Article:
Here’s what I have.

  • B = 0.2 T
  • A: radius = 0.01 m
  • Time interval = 1 second
  • Voltage = 1.5 V

Solving for N:

N = \frac{\Delta V \Delta t}{BA}

This is the perfect case to use python for your calculator. You can put your estimates as variables so that you can easily change things up. Here is my code. I get the following output.

Umm….yeah. That’s 23 thousand turns. I’m not going to do that. Even if decreased the time to 0.1 seconds, I would still need 2000 turns. Arg.

Oh, what if I just make a HUGE loop? Nope. That wouldn’t work. In my estimation for the change in flux, I assumed a constant magnetic field—this is obviously not true, but good enough for a small loop. With a big loop, you would have some of the magnetic field creating a negative flux. It would just make things worse.

What if I put the magnet on a spinning stick (run by a motor)?

Numerical Calculation for Work Done Near a Dipole

I’ll be honest. This connection between the electric potential (change in electric potential) and the electric field can get sort of crazy. But let’s just start with a problem and then solve it in more ways than you wanted.

Here is the problem.

Let’s start with the energy to bring an electron to point B. The energy needed would be equal to the change in electric potential energy which is equal to:

\Delta U_E = q\Delta V

That means I just need to calculate the change in electric potential from infinity to point B. Yes, you could also calculate the work needed to move the charge—I’ll do that also.

Since I am dealing with two point charges, I can use the following expression for the potential due to a point charge (with respect to infinity):

V = k\frac{q}{r}

Where k is the Coulomb constant (k = 9 \times 10^9 \text{ Nm}^2\text{/C}^2 and r is the distance from the point charge to the final location. Since there are two point charges, the total potential will just be the sum of the two potentials. Let me call the positive charge “1” and the negative charge “2”. That means the total potential will be:

V = V_1 + V_2 = k\frac{q_1}{r_1} +k\frac{q_2}{r_2}

From the original problem, q_1 = 2 \times 10^{-9}\text{ C} and q_2 = -2 \times 10^{-9}\text{ C} . The distance r_1 will be 6 mm and the distance r_2 will be 4 mm (need to convert these to meters).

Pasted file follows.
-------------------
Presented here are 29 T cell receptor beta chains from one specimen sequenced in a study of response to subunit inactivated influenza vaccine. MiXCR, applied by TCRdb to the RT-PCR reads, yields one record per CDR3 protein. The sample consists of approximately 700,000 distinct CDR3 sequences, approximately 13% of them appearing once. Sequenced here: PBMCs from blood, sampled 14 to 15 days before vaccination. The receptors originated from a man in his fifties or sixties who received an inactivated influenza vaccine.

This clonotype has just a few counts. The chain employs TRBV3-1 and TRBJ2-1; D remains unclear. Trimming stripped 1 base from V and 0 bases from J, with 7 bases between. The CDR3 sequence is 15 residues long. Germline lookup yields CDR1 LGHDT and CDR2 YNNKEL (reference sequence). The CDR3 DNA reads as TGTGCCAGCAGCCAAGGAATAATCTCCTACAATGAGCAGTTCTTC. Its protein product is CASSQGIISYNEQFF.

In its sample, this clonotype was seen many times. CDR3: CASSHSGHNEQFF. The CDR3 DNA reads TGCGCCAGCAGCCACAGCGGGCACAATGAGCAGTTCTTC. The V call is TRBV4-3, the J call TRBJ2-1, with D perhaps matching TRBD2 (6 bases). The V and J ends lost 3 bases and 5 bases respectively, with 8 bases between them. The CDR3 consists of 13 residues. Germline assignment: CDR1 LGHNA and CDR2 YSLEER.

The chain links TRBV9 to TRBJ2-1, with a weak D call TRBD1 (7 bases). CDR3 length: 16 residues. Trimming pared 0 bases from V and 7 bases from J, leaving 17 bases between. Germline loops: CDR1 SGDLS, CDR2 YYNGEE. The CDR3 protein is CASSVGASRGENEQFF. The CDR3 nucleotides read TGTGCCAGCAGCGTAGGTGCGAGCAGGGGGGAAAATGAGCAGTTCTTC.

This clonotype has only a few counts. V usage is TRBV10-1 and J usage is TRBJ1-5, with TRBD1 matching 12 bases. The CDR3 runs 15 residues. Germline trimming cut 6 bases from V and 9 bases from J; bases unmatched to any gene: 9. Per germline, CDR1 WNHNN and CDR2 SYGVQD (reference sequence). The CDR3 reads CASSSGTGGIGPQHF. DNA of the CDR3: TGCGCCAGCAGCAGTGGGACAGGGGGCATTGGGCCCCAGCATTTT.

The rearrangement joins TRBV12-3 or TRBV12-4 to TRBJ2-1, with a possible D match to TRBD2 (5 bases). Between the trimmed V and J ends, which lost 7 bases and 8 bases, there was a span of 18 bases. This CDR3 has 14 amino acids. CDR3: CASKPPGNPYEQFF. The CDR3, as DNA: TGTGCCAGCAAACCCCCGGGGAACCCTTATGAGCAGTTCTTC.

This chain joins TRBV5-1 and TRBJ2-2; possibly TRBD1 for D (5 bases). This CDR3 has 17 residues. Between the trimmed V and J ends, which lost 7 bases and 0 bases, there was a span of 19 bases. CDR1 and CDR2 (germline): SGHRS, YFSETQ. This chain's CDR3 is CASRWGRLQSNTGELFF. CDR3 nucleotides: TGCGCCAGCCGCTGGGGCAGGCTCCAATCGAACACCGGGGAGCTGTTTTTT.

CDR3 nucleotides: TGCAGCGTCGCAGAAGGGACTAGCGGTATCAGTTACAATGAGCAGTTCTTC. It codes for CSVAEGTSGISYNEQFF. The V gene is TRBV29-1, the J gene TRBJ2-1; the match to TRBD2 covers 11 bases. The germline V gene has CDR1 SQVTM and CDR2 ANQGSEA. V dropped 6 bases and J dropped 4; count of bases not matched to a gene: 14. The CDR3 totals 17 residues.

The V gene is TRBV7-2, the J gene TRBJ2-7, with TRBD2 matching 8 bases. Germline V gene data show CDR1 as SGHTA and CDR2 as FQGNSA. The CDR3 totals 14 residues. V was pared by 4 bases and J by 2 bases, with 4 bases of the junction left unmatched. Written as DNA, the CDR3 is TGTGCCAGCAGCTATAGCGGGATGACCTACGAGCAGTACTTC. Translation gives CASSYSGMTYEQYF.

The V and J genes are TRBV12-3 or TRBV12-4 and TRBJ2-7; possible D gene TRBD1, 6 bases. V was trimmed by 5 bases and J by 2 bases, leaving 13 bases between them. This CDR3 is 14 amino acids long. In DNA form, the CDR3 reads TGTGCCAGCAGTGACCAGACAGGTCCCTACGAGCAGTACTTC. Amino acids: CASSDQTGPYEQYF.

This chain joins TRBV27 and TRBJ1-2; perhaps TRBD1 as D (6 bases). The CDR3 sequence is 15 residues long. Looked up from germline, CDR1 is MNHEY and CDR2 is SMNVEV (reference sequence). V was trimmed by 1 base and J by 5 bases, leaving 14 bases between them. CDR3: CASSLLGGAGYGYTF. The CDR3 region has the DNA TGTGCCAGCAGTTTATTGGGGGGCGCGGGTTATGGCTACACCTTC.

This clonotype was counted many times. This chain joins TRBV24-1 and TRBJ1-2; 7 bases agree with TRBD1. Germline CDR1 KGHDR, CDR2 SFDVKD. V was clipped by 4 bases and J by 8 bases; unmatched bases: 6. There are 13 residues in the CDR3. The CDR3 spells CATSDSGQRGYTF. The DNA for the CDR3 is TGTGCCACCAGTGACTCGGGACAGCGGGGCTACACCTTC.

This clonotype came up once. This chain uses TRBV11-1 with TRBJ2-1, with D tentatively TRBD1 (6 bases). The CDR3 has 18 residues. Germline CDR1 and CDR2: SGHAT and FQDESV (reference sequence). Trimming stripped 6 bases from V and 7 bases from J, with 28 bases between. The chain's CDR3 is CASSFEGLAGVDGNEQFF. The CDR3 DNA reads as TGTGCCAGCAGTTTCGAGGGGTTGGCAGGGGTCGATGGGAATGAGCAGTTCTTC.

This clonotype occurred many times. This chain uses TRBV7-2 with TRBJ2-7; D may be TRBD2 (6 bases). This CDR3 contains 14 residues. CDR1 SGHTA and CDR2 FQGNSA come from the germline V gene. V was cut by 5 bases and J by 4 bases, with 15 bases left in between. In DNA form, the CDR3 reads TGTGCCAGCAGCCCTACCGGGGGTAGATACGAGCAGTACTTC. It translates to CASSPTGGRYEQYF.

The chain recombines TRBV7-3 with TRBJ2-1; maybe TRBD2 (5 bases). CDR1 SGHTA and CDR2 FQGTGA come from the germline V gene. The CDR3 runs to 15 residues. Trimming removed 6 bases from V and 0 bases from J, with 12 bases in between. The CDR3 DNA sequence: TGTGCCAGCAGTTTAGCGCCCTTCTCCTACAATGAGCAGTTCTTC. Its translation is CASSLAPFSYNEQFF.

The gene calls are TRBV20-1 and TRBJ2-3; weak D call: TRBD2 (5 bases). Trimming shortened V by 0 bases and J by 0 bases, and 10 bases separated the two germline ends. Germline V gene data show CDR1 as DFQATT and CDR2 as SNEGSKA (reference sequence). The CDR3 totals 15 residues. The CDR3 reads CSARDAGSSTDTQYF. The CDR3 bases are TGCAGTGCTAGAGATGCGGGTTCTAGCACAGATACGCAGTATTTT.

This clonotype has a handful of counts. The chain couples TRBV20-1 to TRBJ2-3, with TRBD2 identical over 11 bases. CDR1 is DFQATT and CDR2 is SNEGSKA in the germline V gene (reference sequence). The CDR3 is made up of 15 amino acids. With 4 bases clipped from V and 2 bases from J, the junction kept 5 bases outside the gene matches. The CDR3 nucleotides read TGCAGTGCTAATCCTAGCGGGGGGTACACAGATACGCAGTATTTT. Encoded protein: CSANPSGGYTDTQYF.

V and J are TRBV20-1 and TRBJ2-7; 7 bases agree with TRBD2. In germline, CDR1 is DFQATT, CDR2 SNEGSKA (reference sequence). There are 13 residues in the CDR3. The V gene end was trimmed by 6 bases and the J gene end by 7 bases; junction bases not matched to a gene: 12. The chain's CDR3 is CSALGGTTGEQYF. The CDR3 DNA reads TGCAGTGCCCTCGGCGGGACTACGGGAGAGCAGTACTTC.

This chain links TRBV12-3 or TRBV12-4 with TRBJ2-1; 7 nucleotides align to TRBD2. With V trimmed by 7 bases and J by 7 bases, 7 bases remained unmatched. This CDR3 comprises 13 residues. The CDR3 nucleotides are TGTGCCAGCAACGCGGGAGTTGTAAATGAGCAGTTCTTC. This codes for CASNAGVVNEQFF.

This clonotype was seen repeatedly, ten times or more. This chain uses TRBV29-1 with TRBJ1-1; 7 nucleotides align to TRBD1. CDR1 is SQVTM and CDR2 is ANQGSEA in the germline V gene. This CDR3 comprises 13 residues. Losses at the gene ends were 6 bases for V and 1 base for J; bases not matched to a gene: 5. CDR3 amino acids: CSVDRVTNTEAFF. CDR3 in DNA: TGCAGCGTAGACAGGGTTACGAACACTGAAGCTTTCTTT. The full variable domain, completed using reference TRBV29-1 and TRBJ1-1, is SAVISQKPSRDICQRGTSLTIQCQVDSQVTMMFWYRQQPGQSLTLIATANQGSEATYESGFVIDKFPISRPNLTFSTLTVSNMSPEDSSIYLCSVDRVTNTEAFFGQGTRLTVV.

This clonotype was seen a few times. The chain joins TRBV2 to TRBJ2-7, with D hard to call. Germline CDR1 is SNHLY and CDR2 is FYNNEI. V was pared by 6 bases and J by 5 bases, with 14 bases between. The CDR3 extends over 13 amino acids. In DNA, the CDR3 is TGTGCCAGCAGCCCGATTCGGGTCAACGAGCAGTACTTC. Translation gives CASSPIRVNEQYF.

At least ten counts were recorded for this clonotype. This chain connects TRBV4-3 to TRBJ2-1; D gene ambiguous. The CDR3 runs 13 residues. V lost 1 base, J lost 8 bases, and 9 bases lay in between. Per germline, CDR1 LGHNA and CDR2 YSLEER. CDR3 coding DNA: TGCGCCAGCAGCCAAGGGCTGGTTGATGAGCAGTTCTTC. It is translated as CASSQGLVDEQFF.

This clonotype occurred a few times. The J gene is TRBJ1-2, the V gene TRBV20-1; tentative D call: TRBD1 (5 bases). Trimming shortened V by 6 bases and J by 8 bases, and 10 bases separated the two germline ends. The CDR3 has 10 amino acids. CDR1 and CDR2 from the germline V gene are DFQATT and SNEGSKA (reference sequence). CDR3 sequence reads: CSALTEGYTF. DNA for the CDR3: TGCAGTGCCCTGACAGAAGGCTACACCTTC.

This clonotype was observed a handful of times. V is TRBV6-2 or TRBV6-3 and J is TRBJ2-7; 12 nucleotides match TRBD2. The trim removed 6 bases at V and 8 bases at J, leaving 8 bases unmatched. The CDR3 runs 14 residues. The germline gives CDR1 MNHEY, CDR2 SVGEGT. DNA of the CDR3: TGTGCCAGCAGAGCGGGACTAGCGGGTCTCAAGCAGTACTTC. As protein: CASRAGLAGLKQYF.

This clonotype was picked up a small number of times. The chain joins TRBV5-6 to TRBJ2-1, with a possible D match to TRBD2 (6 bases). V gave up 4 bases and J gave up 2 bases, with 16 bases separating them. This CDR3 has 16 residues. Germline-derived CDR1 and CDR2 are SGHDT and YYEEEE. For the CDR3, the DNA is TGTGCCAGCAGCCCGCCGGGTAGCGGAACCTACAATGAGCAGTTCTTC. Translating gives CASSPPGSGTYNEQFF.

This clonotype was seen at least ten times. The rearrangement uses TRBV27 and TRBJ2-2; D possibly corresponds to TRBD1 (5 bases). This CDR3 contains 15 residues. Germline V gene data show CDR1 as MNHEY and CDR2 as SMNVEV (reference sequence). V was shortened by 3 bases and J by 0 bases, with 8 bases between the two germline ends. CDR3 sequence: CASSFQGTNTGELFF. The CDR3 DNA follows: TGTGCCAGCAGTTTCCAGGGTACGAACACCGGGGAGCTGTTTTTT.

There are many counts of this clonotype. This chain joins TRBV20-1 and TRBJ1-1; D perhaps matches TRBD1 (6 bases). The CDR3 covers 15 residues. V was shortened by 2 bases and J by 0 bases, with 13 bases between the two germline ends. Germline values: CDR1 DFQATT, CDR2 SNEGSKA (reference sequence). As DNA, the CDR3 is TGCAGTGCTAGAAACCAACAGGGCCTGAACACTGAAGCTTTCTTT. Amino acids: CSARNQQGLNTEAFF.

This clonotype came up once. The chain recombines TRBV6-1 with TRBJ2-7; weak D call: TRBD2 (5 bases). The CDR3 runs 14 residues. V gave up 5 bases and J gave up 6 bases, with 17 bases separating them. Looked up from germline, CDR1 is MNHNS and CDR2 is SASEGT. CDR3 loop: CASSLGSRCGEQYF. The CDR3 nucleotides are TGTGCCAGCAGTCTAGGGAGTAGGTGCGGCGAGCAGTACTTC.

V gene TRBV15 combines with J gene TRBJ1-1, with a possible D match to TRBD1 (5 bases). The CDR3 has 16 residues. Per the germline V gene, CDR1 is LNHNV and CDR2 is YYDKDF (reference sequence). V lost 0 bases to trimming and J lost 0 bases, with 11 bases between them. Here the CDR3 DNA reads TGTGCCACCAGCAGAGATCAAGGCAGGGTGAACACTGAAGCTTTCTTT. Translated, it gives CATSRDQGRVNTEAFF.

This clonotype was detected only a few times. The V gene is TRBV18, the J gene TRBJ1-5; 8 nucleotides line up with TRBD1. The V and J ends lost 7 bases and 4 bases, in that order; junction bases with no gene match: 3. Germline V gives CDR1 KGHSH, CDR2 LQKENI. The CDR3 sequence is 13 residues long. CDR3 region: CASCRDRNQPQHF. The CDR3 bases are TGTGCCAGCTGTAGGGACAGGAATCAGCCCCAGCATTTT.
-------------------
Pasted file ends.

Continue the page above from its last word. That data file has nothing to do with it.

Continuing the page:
Putting this all together, I get the following. I will do my calculations in python. Here is the code.

Running gives the following output.

Boom. There is your first answer. What about point A instead of B? Well, in this case, I just have different distances. The distance for both r_1 AND r_2 are the same. Since they have the same distances but equal and opposite charges, the two potentials will be opposite. When added together, the total potential is zero volts. Yes, the energy needed to put a point charge at A from infinity is zero Joules.

What? Yes. How about this? Suppose you take the electron from infinity on the positive y-axis. As you move down the axis to point A, the electric field is in the x-direction. That means the electric force is in the negative x-direction. You would have to push it in the positive x-direction and move in the y-direction. But that requires ZERO work since the force and displacement are perpendicular.

Oh. You want to get to A from a point of infinity on the positive x-axis? OK. That still works. Remember that for electric potential, the path doesn’t matter—only the change in position (path independent). I can take whatever path I like. I’m going to move in a circle from positive infinity x to positive infinity y. The electric field is zero out there, so that requires zero work. Now I’m at positive infinity y—and I just did that problem. Zero work.

Another way—by calculating the work

Remember that work-energy principle? It says this:

W = \Delta E

And the work can be defined as the following (if the force and displacement are constant):

W = F\Delta s \cos \theta